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9 minutes ago, avivalasvegas said:

My apologies - we did run new coolant through earlier this year. It came out quite clear. No rust or sludge was visible.

The aux fan definitely kicks in at high speed, as the temperature gauge does move above the halfway mark, even in colder weather. This only happens in London bumper to bumper traffic otherwise.

Sounds like I’ll need to chose between a radiator recore or a new Radtech aluminum rad. 
 

https://www.radtec.co.uk/shop/radiators/gt6-radiator/

Wheraboutso n teh temp gauge does the radiator kick in? should be approx 3/4. But really, don't assume anything is actually wrong with teh rad until it is proved. 

The other problem can be the gauges and/or senders are often "out" and giving false high readings which can cause panic. (never hear of gauges under reading, probably as owners are just happy with them)

What type of temperature switch does the fan use? and is it top or bottom hose? These are important questions, along with the actual temp it is coming on at. 

 

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1 hour ago, avivalasvegas said:

he aux fan definitely kicks in at high speed, as the temperature gauge does move above the halfway mark

Most people, including me, are happy with a gauge at just over 1/2 way. The important point is that you know where it sits under normal use, when it goes well over that and stays there that is the time to worry a bit. Have you tested the temperature using an infrared temperature gun to see if in fact it is running too hot?

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22 minutes ago, Chris A said:

Have you tested the temperature using an infrared temperature gun to see if in fact it is running too hot?

A very valid point by Chris. When I first bought my car the gauge read high but an infrared gun said no. Changed gauge and the gun was right. 

I have used Water Wetter and although some people will say its smoke n mirrors it worked for me. Reduced the temperature by up to 5 degrees.

Some people put in a 50/50 water/antifreeze mixture which will also reduce the heat dissipation. The higher concentration of antifreeze the less efficient it is at heat dissipation, but by how much this effects our cars I don't know. I use 25/75 mixture. 

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41 minutes ago, avivalasvegas said:

must admit I cannot explain why the temperature rises with 70mph airflow.

There is a tipping point where the amount of heat generated by the engine cannot be dissipated by the cooling system. This point will vary due to various issues original design being one. Our engine castings where prone to semi blocked water and oil ways, you might just be unlucky. 

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20 minutes ago, Iain T said:

There is a tipping point where the amount of heat generated by the engine cannot be dissipated by the cooling system. This point will vary due to various issues original design being one. Our engine castings where prone to semi blocked water and oil ways, you might just be unlucky.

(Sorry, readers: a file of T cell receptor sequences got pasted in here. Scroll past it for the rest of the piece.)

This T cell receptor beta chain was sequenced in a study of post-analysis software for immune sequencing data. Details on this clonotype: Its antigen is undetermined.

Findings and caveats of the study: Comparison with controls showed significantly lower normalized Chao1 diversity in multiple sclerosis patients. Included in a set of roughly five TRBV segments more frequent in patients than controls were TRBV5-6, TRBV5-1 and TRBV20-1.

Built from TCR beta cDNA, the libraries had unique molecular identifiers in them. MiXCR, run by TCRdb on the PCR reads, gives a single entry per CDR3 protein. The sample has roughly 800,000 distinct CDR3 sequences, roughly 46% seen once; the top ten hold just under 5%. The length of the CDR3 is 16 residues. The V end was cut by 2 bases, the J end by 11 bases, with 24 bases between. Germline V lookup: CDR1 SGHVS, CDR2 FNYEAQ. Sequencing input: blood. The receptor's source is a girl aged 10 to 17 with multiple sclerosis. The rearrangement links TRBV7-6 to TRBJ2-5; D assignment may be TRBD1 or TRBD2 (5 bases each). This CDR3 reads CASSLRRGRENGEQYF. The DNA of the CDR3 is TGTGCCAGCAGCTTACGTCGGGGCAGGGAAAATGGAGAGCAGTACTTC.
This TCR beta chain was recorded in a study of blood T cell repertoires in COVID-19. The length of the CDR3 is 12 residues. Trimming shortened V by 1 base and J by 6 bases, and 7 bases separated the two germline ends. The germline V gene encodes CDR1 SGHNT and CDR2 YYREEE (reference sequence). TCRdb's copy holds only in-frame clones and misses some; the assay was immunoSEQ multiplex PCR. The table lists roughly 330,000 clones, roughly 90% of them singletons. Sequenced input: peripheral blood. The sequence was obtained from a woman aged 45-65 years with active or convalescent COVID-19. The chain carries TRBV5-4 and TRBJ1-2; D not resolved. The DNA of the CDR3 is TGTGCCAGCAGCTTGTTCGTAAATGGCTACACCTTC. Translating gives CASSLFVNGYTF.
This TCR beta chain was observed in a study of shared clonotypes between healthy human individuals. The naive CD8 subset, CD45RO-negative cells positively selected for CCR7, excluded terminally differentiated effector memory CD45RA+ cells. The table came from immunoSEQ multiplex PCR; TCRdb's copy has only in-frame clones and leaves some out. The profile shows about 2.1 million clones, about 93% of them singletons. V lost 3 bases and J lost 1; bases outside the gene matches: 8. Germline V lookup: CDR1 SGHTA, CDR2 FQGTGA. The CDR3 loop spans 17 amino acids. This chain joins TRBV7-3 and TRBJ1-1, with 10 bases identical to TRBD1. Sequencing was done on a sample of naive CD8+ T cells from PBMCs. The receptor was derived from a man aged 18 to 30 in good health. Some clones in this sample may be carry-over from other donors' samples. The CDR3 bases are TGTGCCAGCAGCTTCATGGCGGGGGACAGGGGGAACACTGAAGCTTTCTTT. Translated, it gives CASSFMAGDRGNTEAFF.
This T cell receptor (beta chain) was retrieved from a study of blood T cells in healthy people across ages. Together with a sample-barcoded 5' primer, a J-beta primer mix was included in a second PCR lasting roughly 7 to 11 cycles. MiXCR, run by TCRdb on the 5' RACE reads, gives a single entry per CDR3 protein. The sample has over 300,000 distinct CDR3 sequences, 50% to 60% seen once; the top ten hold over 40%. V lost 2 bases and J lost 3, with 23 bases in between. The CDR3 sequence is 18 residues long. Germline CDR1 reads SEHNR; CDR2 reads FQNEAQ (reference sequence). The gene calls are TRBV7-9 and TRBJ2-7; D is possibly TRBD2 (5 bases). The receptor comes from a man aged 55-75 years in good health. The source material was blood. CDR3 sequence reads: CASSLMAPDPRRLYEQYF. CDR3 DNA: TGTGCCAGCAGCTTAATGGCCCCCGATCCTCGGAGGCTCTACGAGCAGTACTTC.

Further complicated by the fact that this engine was extensively rebuilt 35K miles ago with some really unorthodox decision making. {Drives great though 🙂}
 

I have almost completed my Auto-Rx oil treatment. This additive is known to gently (slowly) unblock oil pathways, dissolve sludge and rejuvenating rubber seals. It has worked wonders of my cars over the past 15 years. If there was a block oil passage, I’m highly confident that will have been resolved. 
 

For the coolant, my Mercedes Benz cars systems were descaled and flushed using Citric Acid. Has anyone tried this on a Triumph?

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2 hours ago, avivalasvegas said:

I would be happy as well. However, the aux fan kicks in at the 5/8 mark and prevents an additional increase in temperature. I must admit I cannot explain why the temperature rises with 70mph airflow.

If the gauge is correctly calibrated, that is a bit low for the fan to come in at. Really 2/4 is more realistic. Sounds like "temperature paranoia" by the previous owner! ie if a 82 degree thermostat is fitted, you don't want teh fan OFF temp lower than about 85 minimum, which will usually be about 92 on. 95 on is probably better as you have the std fan fitted as well. I suspect the fan switch is just incorrectly set.

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we had a member on the past forum change an engine due to hot paranoia  when it was the wrong sender unit fitted   

why on earth you need engine fan and electric fan is just ...well daft 

one thing is certain  triumph did more temperature testing and recording  in all conditions for thousands of miles to achieve a good overall cooling performance that 

after market kits and much twiddling cannot get even close 

my Vit6 had side shields ,631 tubular unwrapped manifold , a reasonable radiator core , cool intake tubes   and the engine plastic 7 blade fan and would idle for and hour on MOT never missed a beat

the basics work fine   to fund a electric headache when the rad tubes are unkown is again reverse engineered  but its your money  your choice 

its on my list of must haves you dont need to have , and its often just  masking the real problem  

and with a coat on the hook ready to run the problem can be the owners  often misguided   desire   for a must have    

Pete